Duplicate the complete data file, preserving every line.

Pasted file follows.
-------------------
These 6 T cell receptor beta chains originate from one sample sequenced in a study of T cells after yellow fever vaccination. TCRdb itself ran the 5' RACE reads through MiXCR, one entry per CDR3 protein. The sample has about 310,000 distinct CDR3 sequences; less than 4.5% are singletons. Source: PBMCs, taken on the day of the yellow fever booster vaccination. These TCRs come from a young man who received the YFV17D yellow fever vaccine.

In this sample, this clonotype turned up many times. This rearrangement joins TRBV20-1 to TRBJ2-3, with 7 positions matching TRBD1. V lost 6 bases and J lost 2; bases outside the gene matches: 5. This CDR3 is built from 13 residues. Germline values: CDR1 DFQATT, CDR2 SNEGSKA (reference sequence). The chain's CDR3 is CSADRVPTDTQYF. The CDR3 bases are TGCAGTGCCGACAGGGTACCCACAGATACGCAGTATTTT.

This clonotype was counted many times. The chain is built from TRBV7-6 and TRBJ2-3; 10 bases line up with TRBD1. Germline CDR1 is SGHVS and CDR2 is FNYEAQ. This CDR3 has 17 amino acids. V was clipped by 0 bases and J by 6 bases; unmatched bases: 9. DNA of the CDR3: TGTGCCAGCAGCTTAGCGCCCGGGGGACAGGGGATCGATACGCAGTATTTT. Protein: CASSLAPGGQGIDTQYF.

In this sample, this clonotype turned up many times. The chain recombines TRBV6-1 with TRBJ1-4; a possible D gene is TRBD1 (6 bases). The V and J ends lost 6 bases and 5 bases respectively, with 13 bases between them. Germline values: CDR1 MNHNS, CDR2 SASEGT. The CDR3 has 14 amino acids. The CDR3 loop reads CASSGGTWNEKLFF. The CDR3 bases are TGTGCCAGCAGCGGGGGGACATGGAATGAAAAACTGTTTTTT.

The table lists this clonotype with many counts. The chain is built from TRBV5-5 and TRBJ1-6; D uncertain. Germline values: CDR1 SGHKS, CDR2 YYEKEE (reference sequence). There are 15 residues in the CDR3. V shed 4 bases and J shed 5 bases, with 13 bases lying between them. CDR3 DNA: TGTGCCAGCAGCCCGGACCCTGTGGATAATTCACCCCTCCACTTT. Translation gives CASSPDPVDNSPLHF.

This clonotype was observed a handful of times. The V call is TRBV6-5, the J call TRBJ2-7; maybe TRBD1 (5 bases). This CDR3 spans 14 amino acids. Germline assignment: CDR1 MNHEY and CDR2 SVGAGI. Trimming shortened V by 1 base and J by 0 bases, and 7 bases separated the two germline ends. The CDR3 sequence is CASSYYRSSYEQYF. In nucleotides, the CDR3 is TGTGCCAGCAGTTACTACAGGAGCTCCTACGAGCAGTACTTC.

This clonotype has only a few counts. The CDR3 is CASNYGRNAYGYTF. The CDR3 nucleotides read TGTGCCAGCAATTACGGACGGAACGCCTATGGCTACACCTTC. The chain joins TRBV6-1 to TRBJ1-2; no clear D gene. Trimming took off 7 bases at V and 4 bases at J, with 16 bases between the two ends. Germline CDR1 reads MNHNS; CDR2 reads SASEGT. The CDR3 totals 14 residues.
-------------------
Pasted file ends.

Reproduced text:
These 6 T cell receptor beta chains originate from one sample sequenced in a study of T cells after yellow fever vaccination. TCRdb itself ran the 5' RACE reads through MiXCR, one entry per CDR3 protein. The sample has about 310,000 distinct CDR3 sequences; less than 4.5% are singletons. Source: PBMCs, taken on the day of the yellow fever booster vaccination. These TCRs come from a young man who received the YFV17D yellow fever vaccine.

In this sample, this clonotype turned up many times. This rearrangement joins TRBV20-1 to TRBJ2-3, with 7 positions matching TRBD1. V lost 6 bases and J lost 2; bases outside the gene matches: 5. This CDR3 is built from 13 residues. Germline values: CDR1 DFQATT, CDR2 SNEGSKA (reference sequence). The chain's CDR3 is CSADRVPTDTQYF. The CDR3 bases are TGCAGTGCCGACAGGGTACCCACAGATACGCAGTATTTT.

This clonotype was counted many times. The chain is built from TRBV7-6 and TRBJ2-3; 10 bases line up with TRBD1. Germline CDR1 is SGHVS and CDR2 is FNYEAQ. This CDR3 has 17 amino acids. V was clipped by 0 bases and J by 6 bases; unmatched bases: 9. DNA of the CDR3: TGTGCCAGCAGCTTAGCGCCCGGGGGACAGGGGATCGATACGCAGTATTTT. Protein: CASSLAPGGQGIDTQYF.

In this sample, this clonotype turned up many times. The chain recombines TRBV6-1 with TRBJ1-4; a possible D gene is TRBD1 (6 bases). The V and J ends lost 6 bases and 5 bases respectively, with 13 bases between them. Germline values: CDR1 MNHNS, CDR2 SASEGT. The CDR3 has 14 amino acids. The CDR3 loop reads CASSGGTWNEKLFF. The CDR3 bases are TGTGCCAGCAGCGGGGGGACATGGAATGAAAAACTGTTTTTT.

The table lists this clonotype with many counts. The chain is built from TRBV5-5 and TRBJ1-6; D uncertain. Germline values: CDR1 SGHKS, CDR2 YYEKEE (reference sequence). There are 15 residues in the CDR3. V shed 4 bases and J shed 5 bases, with 13 bases lying between them. CDR3 DNA: TGTGCCAGCAGCCCGGACCCTGTGGATAATTCACCCCTCCACTTT. Translation gives CASSPDPVDNSPLHF.

This clonotype was observed a handful of times. The V call is TRBV6-5, the J call TRBJ2-7; maybe TRBD1 (5 bases). This CDR3 spans 14 amino acids. Germline assignment: CDR1 MNHEY and CDR2 SVGAGI. Trimming shortened V by 1 base and J by 0 bases, and 7 bases separated the two germline ends. The CDR3 sequence is CASSYYRSSYEQYF. In nucleotides, the CDR3 is TGTGCCAGCAGTTACTACAGGAGCTCCTACGAGCAGTACTTC.

This clonotype has only a few counts. The CDR3 is CASNYGRNAYGYTF. The CDR3 nucleotides read TGTGCCAGCAATTACGGACGGAACGCCTATGGCTACACCTTC. The chain joins TRBV6-1 to TRBJ1-2; no clear D gene. Trimming took off 7 bases at V and 4 bases at J, with 16 bases between the two ends. Germline CDR1 reads MNHNS; CDR2 reads SASEGT. The CDR3 totals 14 residues.